Victory in Afghanistan is impossible—either militarily or in the quest for hearts and minds. Insurgencies like the Taliban cannot be finished for good. They ride a global wave of Islamic anger and support that can’t be expected to diminish. No important Muslim insurgency in the past 30 years has been decisively crushed, and the Taliban will not be.
The Taliban have a strength most Muslim terror groups lack—a large demographic advantage. Their footsoldiers come from the country’s predominant ethnic group, the Pashtun—45 per cent of the population. They melt into a fiercely traditional society ruled by men who fear and bristle at Westernization. The very few Afghans who may long for change and choice will seldom want them enough to go against the grain—and risk their lives. Good Western intentions are therefore all but useless in Afghanistan. America and NATO have stumbled into an implacable blood and honor culture. The recent election happened only because NATO and the E.U. patrolled so many of the voting stations.
NATO’s wager that Afghanistan will stabilize over the years is naive and baseless. Since the time of the shahs the country has never had anything approaching stable government. The main ethnic groups despise and distrust each other: Mullah Omar’s Pashtun Taliban see the Tajiks (25% of the population) as blood rivals, and the less numerous Hazaras as a servant class. And each ethnic group is a mix of shifting, often hostile kinship factions.
It would take an occupying force of a million to begin to hold down a country so large, rugged, and primitively connected. No Western politicians would be ready to commit or even imagine such a force. If they did, on the force’s eventual departure the schools would soon again become madrassas, and the roads ruins, like those built by the Soviets and the U.S. in the Seventies.
America and NATO went into Afghanistan for good reasons—to destroy Al Qaeda, crush its Taliban hosts, and prevent another 9/11. A nation-building venture was not part of the scheme then. It should not be now. Special forces strike teams, drones, and inter-ally intelligence can do the prevention to avert anything like another 9/11. The bulk of the troops can be brought home. Yes, the Taliban and their violent Pashtun brothers in Pakistan will for a while slip back and forth across the border to make mayhem, but their raison d’etre will be gone.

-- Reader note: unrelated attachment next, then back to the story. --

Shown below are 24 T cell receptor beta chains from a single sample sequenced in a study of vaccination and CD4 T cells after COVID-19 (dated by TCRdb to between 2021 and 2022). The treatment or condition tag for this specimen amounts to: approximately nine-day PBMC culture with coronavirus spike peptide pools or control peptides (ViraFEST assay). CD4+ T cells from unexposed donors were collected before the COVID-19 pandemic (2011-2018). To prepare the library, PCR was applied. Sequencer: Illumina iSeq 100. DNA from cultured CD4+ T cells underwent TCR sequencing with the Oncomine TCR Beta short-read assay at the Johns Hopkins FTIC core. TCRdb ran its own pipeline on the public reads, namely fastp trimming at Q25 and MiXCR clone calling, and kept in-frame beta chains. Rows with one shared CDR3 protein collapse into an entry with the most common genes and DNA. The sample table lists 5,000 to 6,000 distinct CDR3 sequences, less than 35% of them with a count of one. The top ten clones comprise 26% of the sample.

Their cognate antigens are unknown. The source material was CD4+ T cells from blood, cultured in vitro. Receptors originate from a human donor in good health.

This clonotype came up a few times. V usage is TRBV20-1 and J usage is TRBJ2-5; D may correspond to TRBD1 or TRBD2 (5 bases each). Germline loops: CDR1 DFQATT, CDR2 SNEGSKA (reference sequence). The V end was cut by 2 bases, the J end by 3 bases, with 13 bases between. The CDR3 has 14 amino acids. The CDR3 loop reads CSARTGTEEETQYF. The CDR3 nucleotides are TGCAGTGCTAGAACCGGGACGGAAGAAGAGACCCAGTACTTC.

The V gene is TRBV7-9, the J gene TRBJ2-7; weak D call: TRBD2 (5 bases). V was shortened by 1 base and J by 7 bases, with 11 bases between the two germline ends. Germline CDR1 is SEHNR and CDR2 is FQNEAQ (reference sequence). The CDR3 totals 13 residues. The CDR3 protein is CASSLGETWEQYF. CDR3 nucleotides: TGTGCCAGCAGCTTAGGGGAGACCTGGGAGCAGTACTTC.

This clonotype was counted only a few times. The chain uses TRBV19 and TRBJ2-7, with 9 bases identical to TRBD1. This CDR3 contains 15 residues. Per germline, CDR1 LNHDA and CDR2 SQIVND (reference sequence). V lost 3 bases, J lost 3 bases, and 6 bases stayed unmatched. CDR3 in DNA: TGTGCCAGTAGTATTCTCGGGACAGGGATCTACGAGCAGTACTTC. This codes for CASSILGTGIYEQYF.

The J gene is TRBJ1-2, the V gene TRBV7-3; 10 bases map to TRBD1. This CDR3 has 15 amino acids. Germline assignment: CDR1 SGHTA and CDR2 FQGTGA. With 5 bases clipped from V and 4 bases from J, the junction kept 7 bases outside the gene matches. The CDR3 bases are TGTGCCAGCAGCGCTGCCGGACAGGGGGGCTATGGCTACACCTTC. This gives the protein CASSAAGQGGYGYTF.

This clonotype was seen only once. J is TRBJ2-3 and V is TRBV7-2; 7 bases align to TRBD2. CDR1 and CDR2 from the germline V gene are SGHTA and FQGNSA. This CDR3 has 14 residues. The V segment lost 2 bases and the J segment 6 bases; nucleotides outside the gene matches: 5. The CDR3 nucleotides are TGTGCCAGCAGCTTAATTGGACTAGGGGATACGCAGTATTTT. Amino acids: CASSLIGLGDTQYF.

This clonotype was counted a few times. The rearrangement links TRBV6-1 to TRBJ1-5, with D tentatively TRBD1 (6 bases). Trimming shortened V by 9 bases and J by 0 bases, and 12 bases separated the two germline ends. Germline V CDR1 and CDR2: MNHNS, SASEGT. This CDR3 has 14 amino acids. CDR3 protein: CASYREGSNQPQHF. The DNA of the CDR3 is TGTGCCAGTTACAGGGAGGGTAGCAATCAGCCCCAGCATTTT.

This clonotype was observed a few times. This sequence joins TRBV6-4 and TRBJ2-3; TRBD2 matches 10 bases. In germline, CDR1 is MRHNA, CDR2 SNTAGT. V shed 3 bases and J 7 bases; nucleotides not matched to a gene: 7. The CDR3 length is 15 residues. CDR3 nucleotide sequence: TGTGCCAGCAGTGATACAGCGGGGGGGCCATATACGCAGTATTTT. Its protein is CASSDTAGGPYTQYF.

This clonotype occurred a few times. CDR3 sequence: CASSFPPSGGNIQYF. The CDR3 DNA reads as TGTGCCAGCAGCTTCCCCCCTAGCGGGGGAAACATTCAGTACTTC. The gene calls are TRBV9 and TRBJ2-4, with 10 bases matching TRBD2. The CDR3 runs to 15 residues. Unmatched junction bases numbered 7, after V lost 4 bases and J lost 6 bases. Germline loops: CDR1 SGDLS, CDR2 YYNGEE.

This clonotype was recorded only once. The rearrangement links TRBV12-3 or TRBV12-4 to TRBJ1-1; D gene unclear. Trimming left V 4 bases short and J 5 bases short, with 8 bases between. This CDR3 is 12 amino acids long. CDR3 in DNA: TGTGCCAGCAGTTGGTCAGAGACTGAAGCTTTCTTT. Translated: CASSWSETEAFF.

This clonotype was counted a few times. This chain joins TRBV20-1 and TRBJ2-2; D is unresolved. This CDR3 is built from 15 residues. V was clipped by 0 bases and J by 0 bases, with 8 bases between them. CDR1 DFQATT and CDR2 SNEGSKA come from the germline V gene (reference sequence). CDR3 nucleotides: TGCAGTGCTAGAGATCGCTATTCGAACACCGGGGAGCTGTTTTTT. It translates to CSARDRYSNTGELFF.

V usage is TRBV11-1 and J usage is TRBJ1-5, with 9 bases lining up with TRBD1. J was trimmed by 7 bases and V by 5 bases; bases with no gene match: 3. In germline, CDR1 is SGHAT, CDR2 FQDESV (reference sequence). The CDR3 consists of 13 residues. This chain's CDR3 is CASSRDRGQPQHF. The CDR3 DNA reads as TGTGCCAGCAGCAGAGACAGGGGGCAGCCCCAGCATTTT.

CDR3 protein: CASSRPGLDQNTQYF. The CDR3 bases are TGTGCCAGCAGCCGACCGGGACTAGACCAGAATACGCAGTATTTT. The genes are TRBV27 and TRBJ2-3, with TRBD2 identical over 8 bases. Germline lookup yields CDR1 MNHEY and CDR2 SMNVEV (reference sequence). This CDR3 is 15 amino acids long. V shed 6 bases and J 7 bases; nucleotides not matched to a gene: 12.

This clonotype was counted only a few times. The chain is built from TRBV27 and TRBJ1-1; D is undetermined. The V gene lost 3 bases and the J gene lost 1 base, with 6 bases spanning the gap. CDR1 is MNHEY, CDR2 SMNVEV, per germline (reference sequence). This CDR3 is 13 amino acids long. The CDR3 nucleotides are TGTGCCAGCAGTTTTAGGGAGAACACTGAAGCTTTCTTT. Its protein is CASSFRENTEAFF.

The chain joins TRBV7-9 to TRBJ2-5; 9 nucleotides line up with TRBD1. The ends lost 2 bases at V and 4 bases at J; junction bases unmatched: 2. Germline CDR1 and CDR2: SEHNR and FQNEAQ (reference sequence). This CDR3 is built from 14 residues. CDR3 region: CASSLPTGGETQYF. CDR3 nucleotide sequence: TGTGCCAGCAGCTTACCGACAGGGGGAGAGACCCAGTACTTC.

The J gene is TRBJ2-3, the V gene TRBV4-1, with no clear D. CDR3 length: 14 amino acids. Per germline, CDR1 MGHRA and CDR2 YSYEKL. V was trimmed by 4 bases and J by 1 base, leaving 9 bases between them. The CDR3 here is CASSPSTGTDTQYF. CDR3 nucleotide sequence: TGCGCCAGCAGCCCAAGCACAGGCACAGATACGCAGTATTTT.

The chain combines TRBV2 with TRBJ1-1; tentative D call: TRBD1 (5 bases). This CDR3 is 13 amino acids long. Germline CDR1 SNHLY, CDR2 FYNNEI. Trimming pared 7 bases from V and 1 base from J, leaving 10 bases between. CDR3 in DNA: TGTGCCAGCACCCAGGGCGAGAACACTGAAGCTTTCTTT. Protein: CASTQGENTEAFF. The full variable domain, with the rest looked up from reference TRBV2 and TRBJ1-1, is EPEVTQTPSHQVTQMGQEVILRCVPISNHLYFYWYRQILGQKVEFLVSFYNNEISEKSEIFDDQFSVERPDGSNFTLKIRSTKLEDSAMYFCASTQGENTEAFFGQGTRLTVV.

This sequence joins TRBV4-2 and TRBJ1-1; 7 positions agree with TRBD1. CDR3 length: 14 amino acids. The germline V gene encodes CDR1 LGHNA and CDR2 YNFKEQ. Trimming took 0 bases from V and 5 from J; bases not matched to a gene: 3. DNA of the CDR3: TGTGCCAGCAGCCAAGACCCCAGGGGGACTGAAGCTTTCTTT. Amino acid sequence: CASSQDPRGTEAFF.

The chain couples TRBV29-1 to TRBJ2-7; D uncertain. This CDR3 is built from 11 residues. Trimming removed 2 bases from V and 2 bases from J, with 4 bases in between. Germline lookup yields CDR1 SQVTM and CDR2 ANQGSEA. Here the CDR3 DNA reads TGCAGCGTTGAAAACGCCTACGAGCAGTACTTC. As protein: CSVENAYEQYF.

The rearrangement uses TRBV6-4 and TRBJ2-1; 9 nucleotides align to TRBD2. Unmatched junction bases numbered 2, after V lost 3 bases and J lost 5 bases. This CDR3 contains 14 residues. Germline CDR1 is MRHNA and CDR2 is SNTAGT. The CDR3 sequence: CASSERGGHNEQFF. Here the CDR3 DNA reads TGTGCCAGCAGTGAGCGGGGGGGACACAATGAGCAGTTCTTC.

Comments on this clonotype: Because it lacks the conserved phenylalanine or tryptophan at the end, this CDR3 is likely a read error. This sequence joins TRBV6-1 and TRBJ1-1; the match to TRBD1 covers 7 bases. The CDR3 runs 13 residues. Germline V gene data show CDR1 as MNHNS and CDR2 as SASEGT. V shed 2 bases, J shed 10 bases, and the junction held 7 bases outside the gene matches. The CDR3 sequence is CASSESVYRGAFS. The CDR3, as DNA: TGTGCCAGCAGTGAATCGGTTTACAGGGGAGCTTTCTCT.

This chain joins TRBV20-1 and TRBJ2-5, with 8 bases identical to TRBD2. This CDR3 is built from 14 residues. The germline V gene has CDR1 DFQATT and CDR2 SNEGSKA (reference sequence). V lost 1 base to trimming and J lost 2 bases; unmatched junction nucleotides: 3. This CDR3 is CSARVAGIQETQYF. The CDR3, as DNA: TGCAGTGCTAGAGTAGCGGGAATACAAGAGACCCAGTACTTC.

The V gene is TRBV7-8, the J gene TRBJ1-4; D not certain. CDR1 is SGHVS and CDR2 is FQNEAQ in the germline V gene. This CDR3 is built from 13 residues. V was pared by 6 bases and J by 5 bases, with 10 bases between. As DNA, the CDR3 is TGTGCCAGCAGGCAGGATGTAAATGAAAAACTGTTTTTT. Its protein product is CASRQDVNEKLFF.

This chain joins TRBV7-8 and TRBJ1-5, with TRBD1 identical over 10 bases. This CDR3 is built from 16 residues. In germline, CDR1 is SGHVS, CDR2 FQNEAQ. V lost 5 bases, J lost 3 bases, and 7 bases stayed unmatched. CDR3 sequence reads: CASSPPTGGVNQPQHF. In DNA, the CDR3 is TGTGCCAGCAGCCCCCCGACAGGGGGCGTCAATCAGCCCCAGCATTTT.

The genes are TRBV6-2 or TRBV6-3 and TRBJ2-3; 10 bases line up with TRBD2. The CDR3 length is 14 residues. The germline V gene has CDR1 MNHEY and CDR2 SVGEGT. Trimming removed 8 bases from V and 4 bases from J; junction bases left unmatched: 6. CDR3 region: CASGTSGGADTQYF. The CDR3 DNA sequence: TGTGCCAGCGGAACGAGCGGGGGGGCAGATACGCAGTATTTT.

In America, convincing public explanations for the withdrawal will come hard, but they can be made. There will be screams of “surrender,” as there were in Vietnam. Exiting Afghanistan will take much more political will than the Vietnam pullback, since no draftee soldiers will be coming home. But it will be less politically mortifying to do it now than in ten years, when the NATO mission is hemorrhaging more critically and still has nothing to show.
It’s instructive to recall that Afghan irregulars more than once slaughtered and evicted the forces of the then globally-dominant superpower, Britain. More recently they spat out the 500,000 troops the Soviets threw at them. Alexander the Great strewed the country with more than a dozen “permanent” colonial cities. Only two of them lasted for more than 50 years. One that didn’t, Alexandropolis, is today’s Kandahar, the Taliban stronghold.
Afghanistan can be good at raising Western hopes, but it is better at killing them. I remember a short almost-democratic time three and a half decades ago, when one could see women in skirts on the streets of Kabul, and in jeans at the university. Then traditionalists started throwing acid in their faces.
To get an idea of the cultural continuity of Afghan society, look at what happened not long ago at a girls’ school outside Kandahar.
Can you be optimistic?
Richard S. Reid
Sarigul sok.15/5, Caddebostan, Istanbul, Turkey, 34728
(Richard Reid was UNICEF regional director for the Middle East and North Africa. He presently teaches international relations at Bilgi University in Istanbul.)